North Korea's latest threats to annihilate its enemies have included a vow to scrap the 1953 armistice, the main legal document that theoretically stands in the way of a resumption of the Korean War, a conflict that by some estimates left nearly 5 million people dead, including more than 33,700 U.S. soldiers.
But the North Koreans have said many times over the years that they were disregarding the armistice. It is not a peace treaty but rather a military document, reflecting what was at the time a stalemated conflict that no one wanted to prolong.
What is unclear is whether North Korea will make good on its vow to disregard the armistice this time, and what such a step would mean. While it may be bluster, analysts who study North Korea are not so sure.
Some fear that Kim Jong Un, North Korea's young and untested leader, perhaps believing that his country is now a nuclear power, may regard the armistice as outdated, reflecting deterrents that no longer exist. If so, they say, he could feel emboldened to carry out a military provocation against South Korea.
The armistice was meant to be temporary, until a peace treaty between the governments in the conflict could be reached. It was the basis for the mechanisms that deter a resumption of the war, including the demilitarized zone separating the two Koreas, a communications hotline and a joint commission for resolving allegations of violations.
"An armistice reflects a balance of forces, the combatants reach a state of exhaustion, so you get a sort of equilibrium," said Stephan M. Haggard of the Peterson Institute for International Economics in Washington. "The armistice sustains itself in part because the parties recognize they can't make gains by fighting."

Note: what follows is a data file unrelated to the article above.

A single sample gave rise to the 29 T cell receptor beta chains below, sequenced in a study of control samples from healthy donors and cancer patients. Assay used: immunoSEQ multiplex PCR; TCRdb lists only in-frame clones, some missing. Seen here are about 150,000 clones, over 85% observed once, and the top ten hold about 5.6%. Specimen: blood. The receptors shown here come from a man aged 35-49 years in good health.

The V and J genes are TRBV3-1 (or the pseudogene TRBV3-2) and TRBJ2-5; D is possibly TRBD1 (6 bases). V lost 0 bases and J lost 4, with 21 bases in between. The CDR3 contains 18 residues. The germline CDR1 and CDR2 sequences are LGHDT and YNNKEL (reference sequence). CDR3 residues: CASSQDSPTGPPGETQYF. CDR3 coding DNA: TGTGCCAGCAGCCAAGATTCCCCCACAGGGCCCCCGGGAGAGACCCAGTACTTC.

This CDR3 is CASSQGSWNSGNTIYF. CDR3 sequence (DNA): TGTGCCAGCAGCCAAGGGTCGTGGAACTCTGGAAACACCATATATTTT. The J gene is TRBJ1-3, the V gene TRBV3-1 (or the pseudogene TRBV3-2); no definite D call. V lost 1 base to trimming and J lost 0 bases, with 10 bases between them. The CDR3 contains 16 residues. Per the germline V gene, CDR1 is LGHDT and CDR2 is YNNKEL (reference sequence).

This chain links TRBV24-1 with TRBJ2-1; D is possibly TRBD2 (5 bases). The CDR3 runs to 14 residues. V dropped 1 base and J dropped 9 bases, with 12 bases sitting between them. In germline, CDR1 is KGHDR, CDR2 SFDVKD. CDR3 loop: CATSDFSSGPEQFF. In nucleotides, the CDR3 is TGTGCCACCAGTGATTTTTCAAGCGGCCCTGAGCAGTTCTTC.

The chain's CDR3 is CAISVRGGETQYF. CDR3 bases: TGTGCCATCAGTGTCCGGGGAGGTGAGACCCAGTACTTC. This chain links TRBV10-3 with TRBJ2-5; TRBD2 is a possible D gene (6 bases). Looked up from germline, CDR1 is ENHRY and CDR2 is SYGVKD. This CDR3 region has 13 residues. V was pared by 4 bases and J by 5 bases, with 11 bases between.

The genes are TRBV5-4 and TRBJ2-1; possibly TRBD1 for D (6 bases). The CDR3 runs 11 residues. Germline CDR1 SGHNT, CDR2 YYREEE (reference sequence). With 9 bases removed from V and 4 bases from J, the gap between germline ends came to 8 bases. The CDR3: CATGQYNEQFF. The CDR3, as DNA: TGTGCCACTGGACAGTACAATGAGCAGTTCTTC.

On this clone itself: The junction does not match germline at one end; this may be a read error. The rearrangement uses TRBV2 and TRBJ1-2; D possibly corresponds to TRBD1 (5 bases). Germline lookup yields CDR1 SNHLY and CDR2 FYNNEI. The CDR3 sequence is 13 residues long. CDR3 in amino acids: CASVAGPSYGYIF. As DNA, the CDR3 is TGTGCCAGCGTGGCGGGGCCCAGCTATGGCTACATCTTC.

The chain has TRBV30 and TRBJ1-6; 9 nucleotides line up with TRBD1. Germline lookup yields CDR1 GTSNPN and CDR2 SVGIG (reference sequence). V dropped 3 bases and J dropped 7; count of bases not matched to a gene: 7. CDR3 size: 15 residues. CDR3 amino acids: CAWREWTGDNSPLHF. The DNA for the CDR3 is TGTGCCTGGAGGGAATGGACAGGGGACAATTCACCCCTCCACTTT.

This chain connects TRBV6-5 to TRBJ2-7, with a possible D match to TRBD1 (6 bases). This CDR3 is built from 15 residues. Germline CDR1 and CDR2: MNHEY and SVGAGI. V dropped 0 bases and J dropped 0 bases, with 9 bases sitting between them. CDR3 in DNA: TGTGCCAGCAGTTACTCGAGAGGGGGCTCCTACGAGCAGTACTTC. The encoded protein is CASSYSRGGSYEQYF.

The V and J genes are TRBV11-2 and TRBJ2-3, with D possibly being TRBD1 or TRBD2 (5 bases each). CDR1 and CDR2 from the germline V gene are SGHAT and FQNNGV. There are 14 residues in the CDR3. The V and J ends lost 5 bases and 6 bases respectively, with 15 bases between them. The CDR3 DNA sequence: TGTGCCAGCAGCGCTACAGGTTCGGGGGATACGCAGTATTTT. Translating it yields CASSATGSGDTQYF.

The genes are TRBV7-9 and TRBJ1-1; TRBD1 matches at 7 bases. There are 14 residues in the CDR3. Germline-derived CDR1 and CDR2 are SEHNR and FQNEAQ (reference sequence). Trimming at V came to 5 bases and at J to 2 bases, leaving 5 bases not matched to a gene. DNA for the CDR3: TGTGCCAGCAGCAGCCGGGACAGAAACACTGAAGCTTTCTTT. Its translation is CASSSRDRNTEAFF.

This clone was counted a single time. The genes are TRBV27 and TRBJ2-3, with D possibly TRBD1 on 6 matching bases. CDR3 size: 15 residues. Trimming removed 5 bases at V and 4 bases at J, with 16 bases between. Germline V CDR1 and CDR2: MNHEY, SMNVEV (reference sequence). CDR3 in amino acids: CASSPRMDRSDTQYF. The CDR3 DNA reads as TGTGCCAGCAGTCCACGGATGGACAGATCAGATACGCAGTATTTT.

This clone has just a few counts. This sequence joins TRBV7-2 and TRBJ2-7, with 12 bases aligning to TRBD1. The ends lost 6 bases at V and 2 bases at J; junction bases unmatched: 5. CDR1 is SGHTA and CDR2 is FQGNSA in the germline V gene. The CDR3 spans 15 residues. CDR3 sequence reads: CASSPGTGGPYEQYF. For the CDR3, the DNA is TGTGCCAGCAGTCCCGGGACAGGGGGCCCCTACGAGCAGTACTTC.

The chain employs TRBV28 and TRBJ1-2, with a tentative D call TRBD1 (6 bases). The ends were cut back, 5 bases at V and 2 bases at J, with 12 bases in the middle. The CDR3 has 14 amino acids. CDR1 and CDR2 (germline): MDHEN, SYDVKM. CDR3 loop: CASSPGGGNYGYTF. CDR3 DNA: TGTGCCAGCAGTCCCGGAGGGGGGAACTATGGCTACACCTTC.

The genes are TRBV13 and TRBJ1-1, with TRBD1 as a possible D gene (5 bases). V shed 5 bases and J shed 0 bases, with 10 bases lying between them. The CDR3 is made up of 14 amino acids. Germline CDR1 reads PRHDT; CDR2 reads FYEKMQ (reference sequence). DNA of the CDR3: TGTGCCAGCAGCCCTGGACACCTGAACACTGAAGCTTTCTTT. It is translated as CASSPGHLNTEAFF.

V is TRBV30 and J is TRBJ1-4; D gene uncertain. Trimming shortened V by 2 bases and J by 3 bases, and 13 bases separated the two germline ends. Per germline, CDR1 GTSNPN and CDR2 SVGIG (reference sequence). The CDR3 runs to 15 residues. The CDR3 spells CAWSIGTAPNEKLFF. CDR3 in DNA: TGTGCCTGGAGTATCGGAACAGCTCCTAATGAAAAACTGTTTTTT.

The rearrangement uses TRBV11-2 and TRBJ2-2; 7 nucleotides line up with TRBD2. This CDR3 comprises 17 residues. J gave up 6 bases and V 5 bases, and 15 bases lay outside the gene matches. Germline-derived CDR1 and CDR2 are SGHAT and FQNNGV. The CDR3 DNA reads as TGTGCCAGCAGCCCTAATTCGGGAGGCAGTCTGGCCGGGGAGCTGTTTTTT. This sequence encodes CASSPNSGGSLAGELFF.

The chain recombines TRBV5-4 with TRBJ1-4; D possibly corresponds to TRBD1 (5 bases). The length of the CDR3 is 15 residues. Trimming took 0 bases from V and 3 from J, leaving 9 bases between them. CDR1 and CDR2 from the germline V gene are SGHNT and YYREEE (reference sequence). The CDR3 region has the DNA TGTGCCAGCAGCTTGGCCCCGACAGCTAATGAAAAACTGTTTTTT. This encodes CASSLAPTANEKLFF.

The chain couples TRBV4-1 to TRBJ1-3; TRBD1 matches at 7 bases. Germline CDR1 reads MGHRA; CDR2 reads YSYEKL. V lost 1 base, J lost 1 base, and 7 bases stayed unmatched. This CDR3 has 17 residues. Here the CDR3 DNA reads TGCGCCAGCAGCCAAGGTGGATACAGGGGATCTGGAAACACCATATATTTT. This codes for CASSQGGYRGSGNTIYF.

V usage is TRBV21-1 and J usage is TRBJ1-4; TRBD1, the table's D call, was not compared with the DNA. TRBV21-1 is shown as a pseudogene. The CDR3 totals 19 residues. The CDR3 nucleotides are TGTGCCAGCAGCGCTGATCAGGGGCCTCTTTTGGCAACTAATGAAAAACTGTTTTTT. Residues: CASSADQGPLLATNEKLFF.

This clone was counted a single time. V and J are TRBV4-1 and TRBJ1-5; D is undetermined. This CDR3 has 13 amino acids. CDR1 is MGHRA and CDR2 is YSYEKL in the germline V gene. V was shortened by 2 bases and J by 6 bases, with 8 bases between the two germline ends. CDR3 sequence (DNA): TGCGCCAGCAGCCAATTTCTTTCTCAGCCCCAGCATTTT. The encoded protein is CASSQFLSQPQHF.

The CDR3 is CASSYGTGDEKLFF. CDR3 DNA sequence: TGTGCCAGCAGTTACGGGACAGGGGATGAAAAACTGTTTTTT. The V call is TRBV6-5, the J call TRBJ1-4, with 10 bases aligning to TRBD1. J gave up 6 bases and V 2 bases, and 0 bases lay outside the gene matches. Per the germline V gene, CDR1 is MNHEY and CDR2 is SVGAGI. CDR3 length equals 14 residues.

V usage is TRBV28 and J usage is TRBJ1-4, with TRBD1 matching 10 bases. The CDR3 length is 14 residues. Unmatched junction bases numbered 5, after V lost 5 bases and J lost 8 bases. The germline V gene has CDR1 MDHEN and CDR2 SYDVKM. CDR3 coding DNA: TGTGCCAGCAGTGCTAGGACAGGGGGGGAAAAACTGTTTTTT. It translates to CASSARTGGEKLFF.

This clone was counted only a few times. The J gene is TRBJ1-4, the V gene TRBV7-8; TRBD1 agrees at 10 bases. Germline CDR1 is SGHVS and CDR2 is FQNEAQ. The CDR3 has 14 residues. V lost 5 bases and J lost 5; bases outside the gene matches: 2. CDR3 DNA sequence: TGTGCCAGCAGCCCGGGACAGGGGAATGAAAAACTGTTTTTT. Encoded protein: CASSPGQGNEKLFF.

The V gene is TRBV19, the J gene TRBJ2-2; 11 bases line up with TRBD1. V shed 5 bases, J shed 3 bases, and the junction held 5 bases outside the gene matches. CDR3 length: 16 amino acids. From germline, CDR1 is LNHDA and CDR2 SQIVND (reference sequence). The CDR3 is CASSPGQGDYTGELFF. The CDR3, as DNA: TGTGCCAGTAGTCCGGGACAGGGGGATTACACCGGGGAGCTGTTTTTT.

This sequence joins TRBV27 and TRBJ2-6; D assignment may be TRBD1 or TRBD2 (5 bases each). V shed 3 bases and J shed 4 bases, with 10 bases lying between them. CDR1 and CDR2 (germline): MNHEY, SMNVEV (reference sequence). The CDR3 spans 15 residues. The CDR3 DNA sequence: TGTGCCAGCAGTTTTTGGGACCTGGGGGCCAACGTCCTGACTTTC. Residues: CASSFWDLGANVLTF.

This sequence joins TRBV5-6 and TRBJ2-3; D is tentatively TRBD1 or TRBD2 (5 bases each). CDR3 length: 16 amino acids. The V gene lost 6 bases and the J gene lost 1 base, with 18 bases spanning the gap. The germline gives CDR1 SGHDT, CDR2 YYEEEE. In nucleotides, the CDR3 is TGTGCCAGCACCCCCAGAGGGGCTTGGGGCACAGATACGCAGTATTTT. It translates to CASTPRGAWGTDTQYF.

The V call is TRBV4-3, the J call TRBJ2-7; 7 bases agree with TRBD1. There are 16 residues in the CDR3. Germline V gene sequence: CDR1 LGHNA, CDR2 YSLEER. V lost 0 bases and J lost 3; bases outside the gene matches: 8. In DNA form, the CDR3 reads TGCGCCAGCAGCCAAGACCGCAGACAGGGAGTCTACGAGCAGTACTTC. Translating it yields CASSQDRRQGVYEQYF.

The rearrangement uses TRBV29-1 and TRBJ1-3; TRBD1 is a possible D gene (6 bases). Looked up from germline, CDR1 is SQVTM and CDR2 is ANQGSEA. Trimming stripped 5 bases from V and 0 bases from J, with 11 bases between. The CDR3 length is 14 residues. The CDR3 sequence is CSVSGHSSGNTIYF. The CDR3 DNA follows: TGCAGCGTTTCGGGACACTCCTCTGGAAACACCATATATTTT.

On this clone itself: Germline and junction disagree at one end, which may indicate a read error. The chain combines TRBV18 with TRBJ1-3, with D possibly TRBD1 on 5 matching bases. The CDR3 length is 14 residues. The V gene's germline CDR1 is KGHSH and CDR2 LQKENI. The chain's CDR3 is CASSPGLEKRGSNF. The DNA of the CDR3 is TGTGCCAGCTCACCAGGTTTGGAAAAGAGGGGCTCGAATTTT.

In a blog post on the institute's website, Haggard enumerated more than a half-dozen instances since 1991 when North Korea vowed to abandon the armistice or challenged its legitimacy. The North's latest threat, he wrote, could mean that it feels empowered by nuclear arms to strike with impunity, or that it simply regards the armistice as unsupportable.
"Or," he wrote, "it could be just noise and signify nothing. Not knowing what the North Koreans really think is a central source of the current instability on the peninsula at the moment."
In the past, North Korea has raised the fear of accidental or uncontrolled military clashes along the border as a way to push Washington into bilateral talks. The North, officials in South Korea say, craves the prestige that such a dialogue would confer on it, but it would undoubtedly demand the withdrawal of U.S. troops from South Korea.
The armistice states that any change must be agreed to by all the signers and that unilateral declarations are unacceptable a point reiterated Thursday by Gen. James D. Thurman, the U.S. commander in charge of enforcing the armistice conditions. He was responding to the North's assertion that it would consider the armistice null and void as of Monday, when military exercises by the United States and South Korea get under way.
"For over 60 years, the armistice agreement has ensured peace and stability on the Korean Peninsula," Thurman said. "It is concerning when any signatory to a mutual agreement makes a public statement contrary to that agreement."
But given North Korea's seemingly irrational behavior at times, the legal notification obligations required in the armistice may be regarded as irrelevant in North Korea.
Last week, North Korea's main party newspaper said the country was justified in unilaterally nullifying the armistice because its repeated demands for peace talks since the 1970s had been snubbed by Washington.
"This is the most opaque country in the world," said William R. Keylor, a professor of international relations at Boston University. He called the North Korean threat to disregard the armistice "a very serious development."
Keylor and others also said they saw a message of anger in the North's threat that was directed at China, its Korean War ally. Many senior North Korean officials, some of them veterans of the war, may regard it as a betrayal that China collaborated with the United States to draft the new U.N. Security Council sanctions that penalized the North for its third nuclear test last month.
"It's possible this is a signal to the Chinese government from the North Koreans that they're going to go their own way," Keylor said. "By canceling the armistice, they're saying, 'We're pursuing our own policy.' "